One of the most dangerous things you can do behind the wheel of your car is text or check your email. Texting and driving is illegal in 39 states, the District of Columbia, the Virgin Islands and Guam.

Despite the danger, millions of us continue to do it. I am ashamed to say that I was one of them.

During the recent presidential campaign, I was on the road — a lot. I was mainly driving on rural roads in places such as Iowa, Indiana and, of course, Ohio. On several occasions I checked my email while driving, and like many people I rationalized my behavior.

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Asia
12:44 am
Sun November 11, 2012

Recording The Untold Stories Of China's Great Famine

Shu Qiao in front of the memorial (on the left side) he erected to the 32 victims of the famine in Shuangjing village, in the central province of Henan. The memorial is part of the Folk Memory Project, which records the stories of Chinese peasants who lived through the Great Famine a half-century ago.
Courtesy of Shu Qiao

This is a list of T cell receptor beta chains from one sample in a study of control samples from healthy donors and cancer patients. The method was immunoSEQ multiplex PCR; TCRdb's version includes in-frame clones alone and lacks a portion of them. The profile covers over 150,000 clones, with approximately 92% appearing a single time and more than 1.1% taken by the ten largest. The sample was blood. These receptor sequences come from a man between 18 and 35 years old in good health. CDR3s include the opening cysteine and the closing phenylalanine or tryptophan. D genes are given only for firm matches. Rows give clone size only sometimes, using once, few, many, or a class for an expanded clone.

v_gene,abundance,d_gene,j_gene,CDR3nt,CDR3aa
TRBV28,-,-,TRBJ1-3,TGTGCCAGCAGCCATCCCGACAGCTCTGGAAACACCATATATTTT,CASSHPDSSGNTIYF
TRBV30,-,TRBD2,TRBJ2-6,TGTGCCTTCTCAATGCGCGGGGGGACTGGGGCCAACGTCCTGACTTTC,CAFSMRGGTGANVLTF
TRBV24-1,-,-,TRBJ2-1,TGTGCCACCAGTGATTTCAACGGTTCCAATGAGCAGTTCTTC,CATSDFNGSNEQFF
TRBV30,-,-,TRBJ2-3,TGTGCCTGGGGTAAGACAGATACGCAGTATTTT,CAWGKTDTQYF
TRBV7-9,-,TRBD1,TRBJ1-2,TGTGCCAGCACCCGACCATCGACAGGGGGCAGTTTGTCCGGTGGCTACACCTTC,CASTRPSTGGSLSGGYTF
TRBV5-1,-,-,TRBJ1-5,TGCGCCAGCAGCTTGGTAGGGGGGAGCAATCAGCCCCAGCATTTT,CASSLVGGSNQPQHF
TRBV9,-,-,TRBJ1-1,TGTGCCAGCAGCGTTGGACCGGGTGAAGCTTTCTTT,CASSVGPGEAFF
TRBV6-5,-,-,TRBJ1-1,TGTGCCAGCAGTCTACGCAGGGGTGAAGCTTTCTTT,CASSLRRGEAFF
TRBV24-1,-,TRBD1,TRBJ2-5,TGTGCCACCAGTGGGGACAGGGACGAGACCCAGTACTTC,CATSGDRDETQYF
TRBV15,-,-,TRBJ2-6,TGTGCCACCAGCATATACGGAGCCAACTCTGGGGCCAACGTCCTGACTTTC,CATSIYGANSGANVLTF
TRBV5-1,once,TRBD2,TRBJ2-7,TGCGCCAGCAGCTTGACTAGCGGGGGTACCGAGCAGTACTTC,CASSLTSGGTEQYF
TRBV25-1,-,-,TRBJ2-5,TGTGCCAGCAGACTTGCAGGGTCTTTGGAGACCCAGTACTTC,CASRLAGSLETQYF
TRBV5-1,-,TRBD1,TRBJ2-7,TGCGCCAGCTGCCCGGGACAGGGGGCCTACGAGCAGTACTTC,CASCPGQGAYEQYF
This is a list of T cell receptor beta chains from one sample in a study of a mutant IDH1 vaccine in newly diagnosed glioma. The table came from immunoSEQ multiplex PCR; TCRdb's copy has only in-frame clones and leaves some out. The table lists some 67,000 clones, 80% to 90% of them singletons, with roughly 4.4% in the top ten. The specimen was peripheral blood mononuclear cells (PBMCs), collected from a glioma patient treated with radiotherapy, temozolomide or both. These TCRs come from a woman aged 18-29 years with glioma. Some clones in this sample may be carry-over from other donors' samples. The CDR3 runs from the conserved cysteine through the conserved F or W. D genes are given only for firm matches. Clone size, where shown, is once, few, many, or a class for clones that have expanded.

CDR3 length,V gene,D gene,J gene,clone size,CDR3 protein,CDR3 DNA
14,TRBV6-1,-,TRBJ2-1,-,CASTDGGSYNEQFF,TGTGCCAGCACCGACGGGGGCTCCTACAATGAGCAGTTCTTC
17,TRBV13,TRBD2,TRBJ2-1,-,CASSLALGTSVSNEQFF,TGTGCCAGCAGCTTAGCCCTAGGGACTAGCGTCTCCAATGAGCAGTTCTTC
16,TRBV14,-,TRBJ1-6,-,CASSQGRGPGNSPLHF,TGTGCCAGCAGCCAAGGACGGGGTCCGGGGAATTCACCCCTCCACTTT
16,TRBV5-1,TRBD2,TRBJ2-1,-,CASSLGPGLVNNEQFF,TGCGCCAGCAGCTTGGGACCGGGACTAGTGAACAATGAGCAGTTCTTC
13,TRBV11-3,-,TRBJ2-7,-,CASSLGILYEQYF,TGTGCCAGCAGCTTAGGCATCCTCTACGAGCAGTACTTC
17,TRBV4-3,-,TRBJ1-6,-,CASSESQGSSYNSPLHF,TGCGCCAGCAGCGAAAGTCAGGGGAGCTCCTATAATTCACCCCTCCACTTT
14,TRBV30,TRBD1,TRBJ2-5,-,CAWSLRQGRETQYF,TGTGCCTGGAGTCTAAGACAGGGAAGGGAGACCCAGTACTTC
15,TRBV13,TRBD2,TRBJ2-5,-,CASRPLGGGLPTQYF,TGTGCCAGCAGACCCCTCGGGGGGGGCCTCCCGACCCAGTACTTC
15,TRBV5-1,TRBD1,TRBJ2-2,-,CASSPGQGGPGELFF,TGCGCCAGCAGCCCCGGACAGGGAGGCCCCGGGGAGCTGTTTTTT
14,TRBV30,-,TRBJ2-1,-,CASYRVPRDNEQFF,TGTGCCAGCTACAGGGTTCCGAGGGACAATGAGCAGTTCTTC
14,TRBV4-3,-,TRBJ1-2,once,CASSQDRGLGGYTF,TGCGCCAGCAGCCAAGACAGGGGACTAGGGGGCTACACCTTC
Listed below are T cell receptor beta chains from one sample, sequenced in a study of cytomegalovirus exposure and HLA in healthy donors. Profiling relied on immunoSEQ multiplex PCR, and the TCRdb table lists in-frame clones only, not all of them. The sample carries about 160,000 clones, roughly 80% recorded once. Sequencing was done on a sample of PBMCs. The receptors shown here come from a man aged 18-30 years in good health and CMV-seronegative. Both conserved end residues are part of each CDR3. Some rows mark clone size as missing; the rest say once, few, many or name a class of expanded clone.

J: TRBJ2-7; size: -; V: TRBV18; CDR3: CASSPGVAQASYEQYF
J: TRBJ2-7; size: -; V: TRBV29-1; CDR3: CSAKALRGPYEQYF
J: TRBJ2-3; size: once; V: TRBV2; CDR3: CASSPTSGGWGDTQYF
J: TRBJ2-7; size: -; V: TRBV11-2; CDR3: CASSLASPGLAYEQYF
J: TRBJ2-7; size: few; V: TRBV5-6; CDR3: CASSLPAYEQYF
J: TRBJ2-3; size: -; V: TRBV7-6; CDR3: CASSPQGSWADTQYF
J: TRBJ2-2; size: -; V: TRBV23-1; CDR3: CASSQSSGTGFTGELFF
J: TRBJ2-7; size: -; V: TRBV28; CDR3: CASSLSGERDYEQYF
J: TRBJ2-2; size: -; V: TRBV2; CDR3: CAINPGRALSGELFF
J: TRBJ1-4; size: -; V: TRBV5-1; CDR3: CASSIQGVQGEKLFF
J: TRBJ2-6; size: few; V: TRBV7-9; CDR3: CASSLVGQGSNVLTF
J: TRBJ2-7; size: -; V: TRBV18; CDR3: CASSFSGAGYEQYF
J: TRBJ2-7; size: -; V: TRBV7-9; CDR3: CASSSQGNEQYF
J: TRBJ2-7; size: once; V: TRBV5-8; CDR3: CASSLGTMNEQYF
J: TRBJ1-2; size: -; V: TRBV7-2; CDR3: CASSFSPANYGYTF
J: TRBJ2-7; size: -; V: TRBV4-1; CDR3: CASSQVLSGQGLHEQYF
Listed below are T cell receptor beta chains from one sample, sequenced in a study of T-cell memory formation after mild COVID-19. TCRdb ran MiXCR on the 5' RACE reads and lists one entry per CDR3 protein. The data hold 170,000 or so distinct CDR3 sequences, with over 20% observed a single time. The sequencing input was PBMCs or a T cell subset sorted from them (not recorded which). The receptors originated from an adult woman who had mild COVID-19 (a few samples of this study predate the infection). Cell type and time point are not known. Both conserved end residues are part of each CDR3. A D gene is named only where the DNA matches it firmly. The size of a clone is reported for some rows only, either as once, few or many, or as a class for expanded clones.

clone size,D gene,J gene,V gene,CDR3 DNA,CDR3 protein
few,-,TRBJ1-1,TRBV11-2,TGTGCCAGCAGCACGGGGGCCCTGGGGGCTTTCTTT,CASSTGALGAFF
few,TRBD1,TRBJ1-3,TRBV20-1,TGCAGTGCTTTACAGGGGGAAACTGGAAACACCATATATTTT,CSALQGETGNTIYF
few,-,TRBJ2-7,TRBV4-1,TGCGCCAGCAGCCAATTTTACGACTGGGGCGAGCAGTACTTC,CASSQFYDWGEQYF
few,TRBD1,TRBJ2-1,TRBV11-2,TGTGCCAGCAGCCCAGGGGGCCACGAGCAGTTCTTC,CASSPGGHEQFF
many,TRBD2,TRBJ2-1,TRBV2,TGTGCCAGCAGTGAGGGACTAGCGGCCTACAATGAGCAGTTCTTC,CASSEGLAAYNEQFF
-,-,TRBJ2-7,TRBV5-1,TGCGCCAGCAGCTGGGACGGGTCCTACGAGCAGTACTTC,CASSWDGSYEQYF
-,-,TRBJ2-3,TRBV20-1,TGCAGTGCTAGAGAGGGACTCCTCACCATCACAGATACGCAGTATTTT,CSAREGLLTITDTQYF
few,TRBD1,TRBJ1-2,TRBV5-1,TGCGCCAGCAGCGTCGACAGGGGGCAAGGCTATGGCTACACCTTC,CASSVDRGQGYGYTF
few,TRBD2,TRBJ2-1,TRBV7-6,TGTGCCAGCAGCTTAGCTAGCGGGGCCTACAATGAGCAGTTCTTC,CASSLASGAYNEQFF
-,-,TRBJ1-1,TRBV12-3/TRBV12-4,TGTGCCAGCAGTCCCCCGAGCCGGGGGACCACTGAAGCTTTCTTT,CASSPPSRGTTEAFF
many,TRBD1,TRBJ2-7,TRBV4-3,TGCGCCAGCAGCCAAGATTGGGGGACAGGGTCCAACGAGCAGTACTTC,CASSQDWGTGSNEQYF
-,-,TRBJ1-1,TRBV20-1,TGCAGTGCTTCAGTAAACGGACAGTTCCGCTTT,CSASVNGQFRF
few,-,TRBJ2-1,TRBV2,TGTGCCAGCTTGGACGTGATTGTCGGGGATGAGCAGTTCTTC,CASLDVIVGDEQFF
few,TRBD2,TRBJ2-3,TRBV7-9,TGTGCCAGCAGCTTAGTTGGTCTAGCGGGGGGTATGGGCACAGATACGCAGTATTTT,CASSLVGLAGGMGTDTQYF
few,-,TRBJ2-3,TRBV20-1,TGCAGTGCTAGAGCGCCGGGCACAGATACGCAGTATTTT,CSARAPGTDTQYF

Originally published on Sun November 11, 2012 4:50 pm

Second of a two-part series. Find the first part here.

A young man trudges doggedly around his village, notebook in hand, fringe flopping over his glasses. He goes from door to door, calling on the elderly.

The young man has one main question: Who died in our village during the Great Famine?

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Superstorm Sandy: Before, During And Beyond
12:44 am
Sun November 11, 2012

Veterans Deploy To Northeast After Superstorm Sandy

Veterans from around the country have deployed to the Northeast to help after Superstorm Sandy. Jeff Blaney (left) of San Francisco was in the Army and Jamie Havig was a Navy medic attached to the Marines in Iraq.
Quil Lawrence NPR

Originally published on Sun November 11, 2012 9:22 am

Among the thousands of volunteers helping the victims of Superstorm Sandy in New York and New Jersey are hundreds of military veterans who have turned out to help.

For this group, work like this seems to address a real need for a sense of mission. Former troops who have been cleaning up and rebuilding say that volunteering helps them as much as it supports the local residents.

In front of Sami McFarlanes' house off Rockaway Beach Boulevard in Queens, N.Y., a group of Afghanistan and Iraq veterans take chainsaws to a huge spruce tree hung up on wires.

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House & Senate Races
12:43 am
Sun November 11, 2012

Senate Win In Wis. A 'Turning Point' For Gay Rights

Congresswoman Tammy Baldwin greets supporters at a campaign rally for President Obama on Nov. 3 in Milwaukee. Baldwin became the first openly gay candidate to win a U.S. Senate seat.